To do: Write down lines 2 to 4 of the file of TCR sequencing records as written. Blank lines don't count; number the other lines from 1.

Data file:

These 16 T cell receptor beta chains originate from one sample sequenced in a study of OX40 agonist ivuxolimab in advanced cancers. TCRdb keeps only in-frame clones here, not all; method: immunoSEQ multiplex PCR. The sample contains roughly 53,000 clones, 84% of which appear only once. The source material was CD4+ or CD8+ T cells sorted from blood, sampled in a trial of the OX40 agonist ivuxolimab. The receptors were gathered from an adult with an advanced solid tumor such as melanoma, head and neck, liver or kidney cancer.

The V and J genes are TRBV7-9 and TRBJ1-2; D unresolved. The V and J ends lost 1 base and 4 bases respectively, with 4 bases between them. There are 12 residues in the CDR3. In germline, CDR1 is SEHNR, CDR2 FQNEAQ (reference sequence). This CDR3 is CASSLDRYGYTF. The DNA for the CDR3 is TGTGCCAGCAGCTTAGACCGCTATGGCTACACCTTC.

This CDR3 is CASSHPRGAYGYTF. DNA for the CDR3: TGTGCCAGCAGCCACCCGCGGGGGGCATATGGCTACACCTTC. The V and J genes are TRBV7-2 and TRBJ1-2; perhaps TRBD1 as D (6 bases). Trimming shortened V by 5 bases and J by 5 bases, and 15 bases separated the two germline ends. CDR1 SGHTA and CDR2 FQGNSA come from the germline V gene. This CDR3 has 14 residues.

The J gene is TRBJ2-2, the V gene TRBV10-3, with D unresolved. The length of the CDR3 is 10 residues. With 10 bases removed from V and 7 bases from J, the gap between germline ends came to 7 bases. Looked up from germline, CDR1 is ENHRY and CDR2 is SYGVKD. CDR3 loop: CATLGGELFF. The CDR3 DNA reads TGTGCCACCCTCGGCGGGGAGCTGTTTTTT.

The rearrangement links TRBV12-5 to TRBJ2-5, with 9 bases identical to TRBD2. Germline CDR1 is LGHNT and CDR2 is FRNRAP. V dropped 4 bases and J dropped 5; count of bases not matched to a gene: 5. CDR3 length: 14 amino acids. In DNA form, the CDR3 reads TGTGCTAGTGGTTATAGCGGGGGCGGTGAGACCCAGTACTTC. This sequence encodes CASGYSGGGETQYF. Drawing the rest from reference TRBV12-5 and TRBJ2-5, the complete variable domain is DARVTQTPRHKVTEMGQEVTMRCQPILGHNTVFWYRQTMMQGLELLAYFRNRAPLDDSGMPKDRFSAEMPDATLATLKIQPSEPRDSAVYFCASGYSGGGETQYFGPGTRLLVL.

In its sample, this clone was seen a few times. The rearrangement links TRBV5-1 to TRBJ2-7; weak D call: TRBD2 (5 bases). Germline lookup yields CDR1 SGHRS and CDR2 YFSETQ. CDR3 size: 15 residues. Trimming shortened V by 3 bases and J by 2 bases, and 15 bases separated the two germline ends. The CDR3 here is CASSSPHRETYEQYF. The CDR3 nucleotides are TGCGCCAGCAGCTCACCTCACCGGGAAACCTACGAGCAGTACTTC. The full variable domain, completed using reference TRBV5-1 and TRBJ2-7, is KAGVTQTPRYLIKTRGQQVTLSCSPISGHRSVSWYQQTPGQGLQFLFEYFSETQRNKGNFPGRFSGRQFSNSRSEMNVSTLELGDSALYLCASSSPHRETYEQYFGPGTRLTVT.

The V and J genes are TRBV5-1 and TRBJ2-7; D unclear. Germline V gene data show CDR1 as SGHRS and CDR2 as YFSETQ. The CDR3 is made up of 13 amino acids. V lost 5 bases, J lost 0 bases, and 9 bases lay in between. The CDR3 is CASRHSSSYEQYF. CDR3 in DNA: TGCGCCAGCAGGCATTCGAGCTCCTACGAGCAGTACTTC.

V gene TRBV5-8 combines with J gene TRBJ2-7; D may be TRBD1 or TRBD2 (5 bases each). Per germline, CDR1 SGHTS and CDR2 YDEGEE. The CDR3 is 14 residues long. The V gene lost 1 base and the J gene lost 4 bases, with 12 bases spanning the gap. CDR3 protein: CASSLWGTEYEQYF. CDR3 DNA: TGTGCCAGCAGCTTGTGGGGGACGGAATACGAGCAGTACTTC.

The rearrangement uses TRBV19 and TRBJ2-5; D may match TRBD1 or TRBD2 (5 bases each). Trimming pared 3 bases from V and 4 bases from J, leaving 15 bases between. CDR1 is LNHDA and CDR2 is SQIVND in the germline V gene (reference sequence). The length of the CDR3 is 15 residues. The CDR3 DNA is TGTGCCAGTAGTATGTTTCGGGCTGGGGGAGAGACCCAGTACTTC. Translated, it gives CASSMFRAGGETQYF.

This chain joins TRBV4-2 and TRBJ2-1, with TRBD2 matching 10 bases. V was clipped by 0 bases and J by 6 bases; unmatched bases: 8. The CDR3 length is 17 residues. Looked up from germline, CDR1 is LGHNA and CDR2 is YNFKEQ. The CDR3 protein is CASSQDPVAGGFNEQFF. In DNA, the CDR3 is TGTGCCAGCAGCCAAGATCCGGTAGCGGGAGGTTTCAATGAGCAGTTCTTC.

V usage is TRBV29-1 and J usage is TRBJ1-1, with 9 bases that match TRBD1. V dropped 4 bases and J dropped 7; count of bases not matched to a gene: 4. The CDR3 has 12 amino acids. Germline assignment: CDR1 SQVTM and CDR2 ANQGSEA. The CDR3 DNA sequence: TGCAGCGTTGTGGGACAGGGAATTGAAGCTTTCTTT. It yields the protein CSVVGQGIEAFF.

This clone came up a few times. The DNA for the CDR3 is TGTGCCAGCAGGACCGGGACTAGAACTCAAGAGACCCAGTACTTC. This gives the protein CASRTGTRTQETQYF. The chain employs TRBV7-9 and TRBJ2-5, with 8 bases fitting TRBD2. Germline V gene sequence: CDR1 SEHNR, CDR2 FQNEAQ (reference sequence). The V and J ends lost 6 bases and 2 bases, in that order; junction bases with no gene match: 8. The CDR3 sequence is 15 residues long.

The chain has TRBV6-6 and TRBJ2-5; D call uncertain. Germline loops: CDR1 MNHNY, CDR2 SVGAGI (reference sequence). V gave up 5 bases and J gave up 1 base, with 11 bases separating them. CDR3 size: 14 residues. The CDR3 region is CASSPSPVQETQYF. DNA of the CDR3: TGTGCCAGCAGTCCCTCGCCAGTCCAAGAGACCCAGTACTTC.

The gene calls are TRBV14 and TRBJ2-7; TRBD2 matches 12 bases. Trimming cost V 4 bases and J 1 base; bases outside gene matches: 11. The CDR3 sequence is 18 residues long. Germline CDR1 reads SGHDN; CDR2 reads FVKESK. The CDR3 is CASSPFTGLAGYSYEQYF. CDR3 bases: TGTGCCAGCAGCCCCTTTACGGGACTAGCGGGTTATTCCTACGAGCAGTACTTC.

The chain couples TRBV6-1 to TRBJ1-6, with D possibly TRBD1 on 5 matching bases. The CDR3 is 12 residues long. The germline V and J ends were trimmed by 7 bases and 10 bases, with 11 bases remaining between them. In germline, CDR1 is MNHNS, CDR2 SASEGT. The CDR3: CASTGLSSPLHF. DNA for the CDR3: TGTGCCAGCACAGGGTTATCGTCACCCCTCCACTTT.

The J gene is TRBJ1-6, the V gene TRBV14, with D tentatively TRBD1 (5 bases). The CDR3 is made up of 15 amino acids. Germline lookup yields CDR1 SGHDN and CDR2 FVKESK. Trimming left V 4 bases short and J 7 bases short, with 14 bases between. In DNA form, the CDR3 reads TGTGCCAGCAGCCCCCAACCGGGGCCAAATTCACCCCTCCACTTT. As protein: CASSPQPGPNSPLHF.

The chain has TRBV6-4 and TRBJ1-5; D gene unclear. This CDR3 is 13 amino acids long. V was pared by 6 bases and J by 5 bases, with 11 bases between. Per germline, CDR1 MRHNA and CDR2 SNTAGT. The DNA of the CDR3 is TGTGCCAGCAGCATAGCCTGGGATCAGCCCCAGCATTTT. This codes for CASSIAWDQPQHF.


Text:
The V and J genes are TRBV7-9 and TRBJ1-2; D unresolved. The V and J ends lost 1 base and 4 bases respectively, with 4 bases between them. There are 12 residues in the CDR3. In germline, CDR1 is SEHNR, CDR2 FQNEAQ (reference sequence). This CDR3 is CASSLDRYGYTF. The DNA for the CDR3 is TGTGCCAGCAGCTTAGACCGCTATGGCTACACCTTC.

This CDR3 is CASSHPRGAYGYTF. DNA for the CDR3: TGTGCCAGCAGCCACCCGCGGGGGGCATATGGCTACACCTTC. The V and J genes are TRBV7-2 and TRBJ1-2; perhaps TRBD1 as D (6 bases). Trimming shortened V by 5 bases and J by 5 bases, and 15 bases separated the two germline ends. CDR1 SGHTA and CDR2 FQGNSA come from the germline V gene. This CDR3 has 14 residues.

The J gene is TRBJ2-2, the V gene TRBV10-3, with D unresolved. The length of the CDR3 is 10 residues. With 10 bases removed from V and 7 bases from J, the gap between germline ends came to 7 bases. Looked up from germline, CDR1 is ENHRY and CDR2 is SYGVKD. CDR3 loop: CATLGGELFF. The CDR3 DNA reads TGTGCCACCCTCGGCGGGGAGCTGTTTTTT.